Bargain bred filly pays massive divvies for Tait
Canterbury breeder Donald Tait’s path to victory with Starlight Gazer (Pegasus Spur-Kristal Gazer-Ken Warkentin) is a one of standardbred breeding’s great, heart-warming tales.
Tait and co-owners Wayne Godfrey and Owen Pickles enjoyed a big thrill when Starlight Gazer trotted to a strong maiden win at Methven on Friday for trainer-driver Kyle Cameron.
Donald Tait with Starlight Gazer and trainer/driver Kyle Cameron
Photo credit // Ajay Race Images
Tait’s path to the winner’s circle is not only a great one, it is also – like so many others in standardbred breeding – a lengthy and tumultuous one.
The short story is that Starlight Gazer is the result of the mating Tait came up with between a Pegasus Spur service he won in a Canterbury Breeders’ Association raffle and a mare he bought for just $50.
The long story isn’t quite as straight forward, with Tait acquiring Starlight Gazer’s dam Kristal Gazer (Ken Warkentin-Kristalvagen-Sundon) as a replacement for another mare who was something of a breeding disaster.
“I went to the Millburn Farm dispersal sale and I didn’t end up getting anything,” the breeder-owner said.
“After the sale they announced Carl Middleton had passed away at the hospice.”
“Piper Ruby was passed in and I said to Rachel Deegan I would take her.”
“The only reason I bought her was because I didn’t want Mrs Middleton to have to deal with taking the horse back.”
Piper Ruby (Continentalman-Millburn Segil-Armbro Invasion) was unable to add to the impact like many other horses bred by the Middletons have had on the New Zealand Standardbred breeding industry.
“Her first three foals all died,” Tait said.
“I got Notasbadasilook (Peak-Piper Ruby-Continentalman) out of her and she was the biggest bitch horse I have ever bred.”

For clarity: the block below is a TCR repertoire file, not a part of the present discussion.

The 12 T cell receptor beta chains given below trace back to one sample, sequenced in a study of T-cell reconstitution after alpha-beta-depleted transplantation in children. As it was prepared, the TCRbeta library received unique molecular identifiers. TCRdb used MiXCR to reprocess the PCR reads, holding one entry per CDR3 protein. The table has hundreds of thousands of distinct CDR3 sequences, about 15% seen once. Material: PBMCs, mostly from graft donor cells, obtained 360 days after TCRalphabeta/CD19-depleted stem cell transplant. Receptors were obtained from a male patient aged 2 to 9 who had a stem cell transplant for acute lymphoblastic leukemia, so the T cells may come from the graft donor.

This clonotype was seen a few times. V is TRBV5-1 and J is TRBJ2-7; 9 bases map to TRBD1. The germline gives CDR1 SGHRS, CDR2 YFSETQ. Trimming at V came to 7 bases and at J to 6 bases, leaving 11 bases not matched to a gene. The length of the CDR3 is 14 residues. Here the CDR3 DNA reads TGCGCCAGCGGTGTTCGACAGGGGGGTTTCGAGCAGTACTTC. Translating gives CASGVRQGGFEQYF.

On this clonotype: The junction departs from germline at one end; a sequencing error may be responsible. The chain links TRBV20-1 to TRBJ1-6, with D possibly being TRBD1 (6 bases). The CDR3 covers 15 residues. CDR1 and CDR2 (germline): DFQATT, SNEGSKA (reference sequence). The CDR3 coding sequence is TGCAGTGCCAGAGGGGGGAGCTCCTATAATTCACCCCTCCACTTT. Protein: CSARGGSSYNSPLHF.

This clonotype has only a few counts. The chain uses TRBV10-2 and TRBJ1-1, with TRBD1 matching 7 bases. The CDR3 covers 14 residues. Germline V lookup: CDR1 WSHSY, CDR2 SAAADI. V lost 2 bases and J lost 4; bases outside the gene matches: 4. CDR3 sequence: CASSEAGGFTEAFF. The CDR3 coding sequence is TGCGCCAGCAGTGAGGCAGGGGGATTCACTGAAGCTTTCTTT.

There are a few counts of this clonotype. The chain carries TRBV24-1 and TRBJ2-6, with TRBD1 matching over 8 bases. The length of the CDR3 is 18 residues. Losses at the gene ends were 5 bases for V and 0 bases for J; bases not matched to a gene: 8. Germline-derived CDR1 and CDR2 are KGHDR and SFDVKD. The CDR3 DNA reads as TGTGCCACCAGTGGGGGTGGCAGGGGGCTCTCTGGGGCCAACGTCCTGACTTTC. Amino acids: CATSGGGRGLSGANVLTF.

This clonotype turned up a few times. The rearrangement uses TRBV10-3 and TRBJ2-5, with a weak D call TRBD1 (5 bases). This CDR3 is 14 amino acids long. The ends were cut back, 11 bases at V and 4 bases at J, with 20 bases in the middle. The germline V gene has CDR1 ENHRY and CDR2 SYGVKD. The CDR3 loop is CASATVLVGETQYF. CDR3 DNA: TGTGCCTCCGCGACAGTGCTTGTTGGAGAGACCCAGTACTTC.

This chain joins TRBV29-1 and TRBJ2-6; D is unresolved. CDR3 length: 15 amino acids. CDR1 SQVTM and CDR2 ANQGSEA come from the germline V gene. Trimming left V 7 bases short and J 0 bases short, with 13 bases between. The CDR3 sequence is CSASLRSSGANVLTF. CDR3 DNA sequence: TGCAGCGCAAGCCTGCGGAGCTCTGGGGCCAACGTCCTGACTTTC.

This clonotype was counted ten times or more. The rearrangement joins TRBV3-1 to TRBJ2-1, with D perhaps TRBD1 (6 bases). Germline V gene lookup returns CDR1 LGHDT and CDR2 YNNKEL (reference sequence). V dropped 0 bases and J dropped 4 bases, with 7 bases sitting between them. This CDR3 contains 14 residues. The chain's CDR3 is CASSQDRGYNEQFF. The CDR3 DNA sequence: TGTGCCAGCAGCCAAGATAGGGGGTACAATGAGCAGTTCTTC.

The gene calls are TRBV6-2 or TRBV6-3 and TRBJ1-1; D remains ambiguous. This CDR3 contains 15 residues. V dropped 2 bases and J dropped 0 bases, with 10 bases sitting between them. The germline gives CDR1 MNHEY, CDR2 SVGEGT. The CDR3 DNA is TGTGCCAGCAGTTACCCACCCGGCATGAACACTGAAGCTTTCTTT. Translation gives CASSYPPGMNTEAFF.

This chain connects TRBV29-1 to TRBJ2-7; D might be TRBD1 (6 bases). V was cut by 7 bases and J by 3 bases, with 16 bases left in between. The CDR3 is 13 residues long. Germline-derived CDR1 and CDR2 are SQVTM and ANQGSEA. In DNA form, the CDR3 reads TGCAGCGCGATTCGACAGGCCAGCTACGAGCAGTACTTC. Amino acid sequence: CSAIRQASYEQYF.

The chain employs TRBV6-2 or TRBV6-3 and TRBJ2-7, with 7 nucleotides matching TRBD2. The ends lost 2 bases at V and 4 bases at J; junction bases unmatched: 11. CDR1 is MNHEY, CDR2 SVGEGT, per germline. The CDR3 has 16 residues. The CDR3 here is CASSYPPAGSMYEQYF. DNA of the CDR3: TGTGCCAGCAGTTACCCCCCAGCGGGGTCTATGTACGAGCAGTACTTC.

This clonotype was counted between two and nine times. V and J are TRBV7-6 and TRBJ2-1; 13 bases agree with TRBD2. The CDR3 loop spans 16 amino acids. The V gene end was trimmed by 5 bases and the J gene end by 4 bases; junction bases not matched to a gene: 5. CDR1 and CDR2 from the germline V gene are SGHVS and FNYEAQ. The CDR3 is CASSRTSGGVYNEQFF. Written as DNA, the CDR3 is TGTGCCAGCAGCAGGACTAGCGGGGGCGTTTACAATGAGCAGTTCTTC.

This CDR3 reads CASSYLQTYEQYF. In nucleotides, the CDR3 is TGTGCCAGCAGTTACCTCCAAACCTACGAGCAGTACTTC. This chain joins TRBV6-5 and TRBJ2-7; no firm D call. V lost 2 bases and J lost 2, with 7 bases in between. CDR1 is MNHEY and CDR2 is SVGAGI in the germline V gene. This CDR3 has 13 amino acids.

“So, I said I wasn’t going to breed from Piper Ruby again and I needed to get another mare.”
“I went and saw my friend Rachel Deegan and said I need to get another broodmare.”
“She said I’ve got the perfect place for you, come to Roydon Lodge.”
“The first one I liked went to Alabar.”
“Then Kristal came up and Peter Lagan said Donald this one is for you.”
“I actually ignored him and after the sale I went up and said I would buy that Ken Warkentin mare.”
“He said make an offer and I made an offer for $50 and she was sold.”
Kristal Gazer is the only New Zealand winner for Ken Warkentin, the American stallion named after the United States harness racing media personality.
The mare was no star on the track after being bred via embryo transfer.
Her dam Kristalvagen (Sundon-Chrystal Rock-Stakhanovite) was stakes-placed before being exported to North America.
Kristal Gazer had left two foals before coming to Tait, including two race winner Mentalist (Majestic Son).
The broodmare made an already exciting weekend even better when foaling a Creatine filly in the early hours of Sunday morning.
Tait was quickly on the scene to check out his new foal at Tall Tree Stud.
Starlight Gazer saluted in her eighth start at Methven on Friday, scoring at massive $44 odds.
Earlier in her career, Tait rated the filly even less of a chance of getting away from a stand.
But the work of trainer-driver Kyle Cameron soon sorted that out.
“This time last year, I honestly thought Kyle would never get her away from a stand.”
“We turned her out until the spring and he talked to his vet to help with her female issues.”
“And he changed some gear with her, too.”
“He has done a great job, I couldn’t speak more highly of Kyle.”
Tait clearly has a passion for standardbred breeding, with the care of his horses a nice hobby outside of his day job in Hornby.
“Mainly I am in it because it is my time out.”
“I have had horses all my life and after work I go there and chill out and muck them out.”
Before Friday’s win, Notasbadasilook had already put a win on Tait’s breeding resume.
The Cantabrian never wanted to give up on the mare and arranged her lease to Warren and Dean Stapleton.
The big striding trotter won her last start at Addington in June.